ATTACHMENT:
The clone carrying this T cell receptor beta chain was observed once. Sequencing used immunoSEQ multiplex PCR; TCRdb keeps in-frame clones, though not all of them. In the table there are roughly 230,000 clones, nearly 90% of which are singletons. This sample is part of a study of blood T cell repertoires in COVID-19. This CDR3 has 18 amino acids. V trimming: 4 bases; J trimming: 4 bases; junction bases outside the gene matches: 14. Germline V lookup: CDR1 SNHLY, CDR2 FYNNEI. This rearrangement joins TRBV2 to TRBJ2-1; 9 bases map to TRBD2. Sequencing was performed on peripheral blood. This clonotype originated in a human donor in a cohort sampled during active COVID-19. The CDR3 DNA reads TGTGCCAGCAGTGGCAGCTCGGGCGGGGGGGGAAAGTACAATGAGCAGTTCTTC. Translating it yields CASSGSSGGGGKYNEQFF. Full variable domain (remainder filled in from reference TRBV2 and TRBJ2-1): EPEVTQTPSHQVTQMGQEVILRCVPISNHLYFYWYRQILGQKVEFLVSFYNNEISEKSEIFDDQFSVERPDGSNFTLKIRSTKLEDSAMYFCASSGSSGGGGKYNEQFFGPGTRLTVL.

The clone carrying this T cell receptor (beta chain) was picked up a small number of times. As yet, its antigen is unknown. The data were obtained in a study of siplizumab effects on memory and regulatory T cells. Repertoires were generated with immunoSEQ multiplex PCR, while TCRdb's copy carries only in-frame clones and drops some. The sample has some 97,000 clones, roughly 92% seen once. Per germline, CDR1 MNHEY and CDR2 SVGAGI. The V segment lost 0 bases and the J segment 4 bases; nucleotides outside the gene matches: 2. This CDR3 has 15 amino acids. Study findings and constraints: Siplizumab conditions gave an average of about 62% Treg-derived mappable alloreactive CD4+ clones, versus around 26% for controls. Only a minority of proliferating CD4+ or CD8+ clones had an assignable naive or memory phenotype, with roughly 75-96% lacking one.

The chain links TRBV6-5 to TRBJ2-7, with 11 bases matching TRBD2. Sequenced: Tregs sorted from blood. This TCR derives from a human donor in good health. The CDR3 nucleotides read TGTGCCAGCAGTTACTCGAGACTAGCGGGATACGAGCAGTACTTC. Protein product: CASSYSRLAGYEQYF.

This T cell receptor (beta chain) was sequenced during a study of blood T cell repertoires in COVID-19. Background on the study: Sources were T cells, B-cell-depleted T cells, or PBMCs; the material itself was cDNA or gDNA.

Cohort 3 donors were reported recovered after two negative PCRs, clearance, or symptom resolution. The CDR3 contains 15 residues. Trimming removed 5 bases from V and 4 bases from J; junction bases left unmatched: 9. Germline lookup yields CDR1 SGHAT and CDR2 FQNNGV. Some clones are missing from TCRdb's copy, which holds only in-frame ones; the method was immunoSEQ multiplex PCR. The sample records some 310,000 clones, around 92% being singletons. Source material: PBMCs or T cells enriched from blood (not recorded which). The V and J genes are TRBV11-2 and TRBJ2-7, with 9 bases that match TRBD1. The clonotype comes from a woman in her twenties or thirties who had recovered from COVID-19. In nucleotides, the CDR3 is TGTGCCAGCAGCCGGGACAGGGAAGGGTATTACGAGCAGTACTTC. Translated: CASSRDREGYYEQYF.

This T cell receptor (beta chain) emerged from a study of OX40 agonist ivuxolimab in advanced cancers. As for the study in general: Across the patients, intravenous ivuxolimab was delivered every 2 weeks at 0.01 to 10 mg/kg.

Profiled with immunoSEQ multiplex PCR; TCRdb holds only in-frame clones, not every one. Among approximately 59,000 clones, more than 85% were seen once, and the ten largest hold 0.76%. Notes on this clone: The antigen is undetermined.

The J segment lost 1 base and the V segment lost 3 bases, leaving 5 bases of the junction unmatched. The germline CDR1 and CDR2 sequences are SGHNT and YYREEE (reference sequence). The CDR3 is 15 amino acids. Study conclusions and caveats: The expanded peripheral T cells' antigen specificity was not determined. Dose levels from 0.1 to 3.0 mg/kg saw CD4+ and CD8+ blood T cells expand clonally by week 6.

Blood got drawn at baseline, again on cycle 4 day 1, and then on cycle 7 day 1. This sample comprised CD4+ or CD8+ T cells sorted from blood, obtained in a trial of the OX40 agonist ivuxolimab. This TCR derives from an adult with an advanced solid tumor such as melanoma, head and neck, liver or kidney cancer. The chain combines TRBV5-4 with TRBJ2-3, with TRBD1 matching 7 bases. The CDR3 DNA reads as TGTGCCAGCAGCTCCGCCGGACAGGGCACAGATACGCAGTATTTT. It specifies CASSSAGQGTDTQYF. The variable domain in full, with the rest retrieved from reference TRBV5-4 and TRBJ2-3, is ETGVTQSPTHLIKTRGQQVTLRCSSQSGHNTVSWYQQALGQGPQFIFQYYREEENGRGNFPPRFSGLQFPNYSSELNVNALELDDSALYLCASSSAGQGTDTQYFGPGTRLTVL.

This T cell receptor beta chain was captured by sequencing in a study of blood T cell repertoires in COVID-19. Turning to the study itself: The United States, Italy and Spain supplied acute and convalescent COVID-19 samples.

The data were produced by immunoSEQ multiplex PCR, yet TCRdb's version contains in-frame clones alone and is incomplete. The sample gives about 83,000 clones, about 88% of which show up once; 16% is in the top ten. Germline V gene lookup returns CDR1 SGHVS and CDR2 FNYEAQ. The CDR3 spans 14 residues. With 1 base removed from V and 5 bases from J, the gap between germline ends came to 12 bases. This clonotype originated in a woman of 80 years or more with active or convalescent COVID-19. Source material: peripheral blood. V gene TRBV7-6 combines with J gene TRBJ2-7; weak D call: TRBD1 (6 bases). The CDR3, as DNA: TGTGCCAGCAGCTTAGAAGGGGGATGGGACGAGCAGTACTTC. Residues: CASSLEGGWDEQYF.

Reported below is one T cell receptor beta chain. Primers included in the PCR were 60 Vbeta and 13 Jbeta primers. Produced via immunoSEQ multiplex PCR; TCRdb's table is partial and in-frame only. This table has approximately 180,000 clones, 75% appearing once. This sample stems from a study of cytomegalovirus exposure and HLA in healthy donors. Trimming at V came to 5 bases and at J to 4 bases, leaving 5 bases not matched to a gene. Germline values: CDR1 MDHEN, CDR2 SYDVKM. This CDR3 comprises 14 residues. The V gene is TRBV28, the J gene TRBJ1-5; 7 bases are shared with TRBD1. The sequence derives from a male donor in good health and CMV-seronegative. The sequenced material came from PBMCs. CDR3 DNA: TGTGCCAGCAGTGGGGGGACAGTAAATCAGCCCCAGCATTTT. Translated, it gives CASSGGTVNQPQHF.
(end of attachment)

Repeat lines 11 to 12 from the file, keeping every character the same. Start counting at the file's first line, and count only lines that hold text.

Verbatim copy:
The data were produced by immunoSEQ multiplex PCR, yet TCRdb's version contains in-frame clones alone and is incomplete. The sample gives about 83,000 clones, about 88% of which show up once; 16% is in the top ten. Germline V gene lookup returns CDR1 SGHVS and CDR2 FNYEAQ. The CDR3 spans 14 residues. With 1 base removed from V and 5 bases from J, the gap between germline ends came to 12 bases. This clonotype originated in a woman of 80 years or more with active or convalescent COVID-19. Source material: peripheral blood. V gene TRBV7-6 combines with J gene TRBJ2-7; weak D call: TRBD1 (6 bases). The CDR3, as DNA: TGTGCCAGCAGCTTAGAAGGGGGATGGGACGAGCAGTACTTC. Residues: CASSLEGGWDEQYF.

Reported below is one T cell receptor beta chain. Primers included in the PCR were 60 Vbeta and 13 Jbeta primers. Produced via immunoSEQ multiplex PCR; TCRdb's table is partial and in-frame only. This table has approximately 180,000 clones, 75% appearing once. This sample stems from a study of cytomegalovirus exposure and HLA in healthy donors. Trimming at V came to 5 bases and at J to 4 bases, leaving 5 bases not matched to a gene. Germline values: CDR1 MDHEN, CDR2 SYDVKM. This CDR3 comprises 14 residues. The V gene is TRBV28, the J gene TRBJ1-5; 7 bases are shared with TRBD1. The sequence derives from a male donor in good health and CMV-seronegative. The sequenced material came from PBMCs. CDR3 DNA: TGTGCCAGCAGTGGGGGGACAGTAAATCAGCCCCAGCATTTT. Translated, it gives CASSGGTVNQPQHF.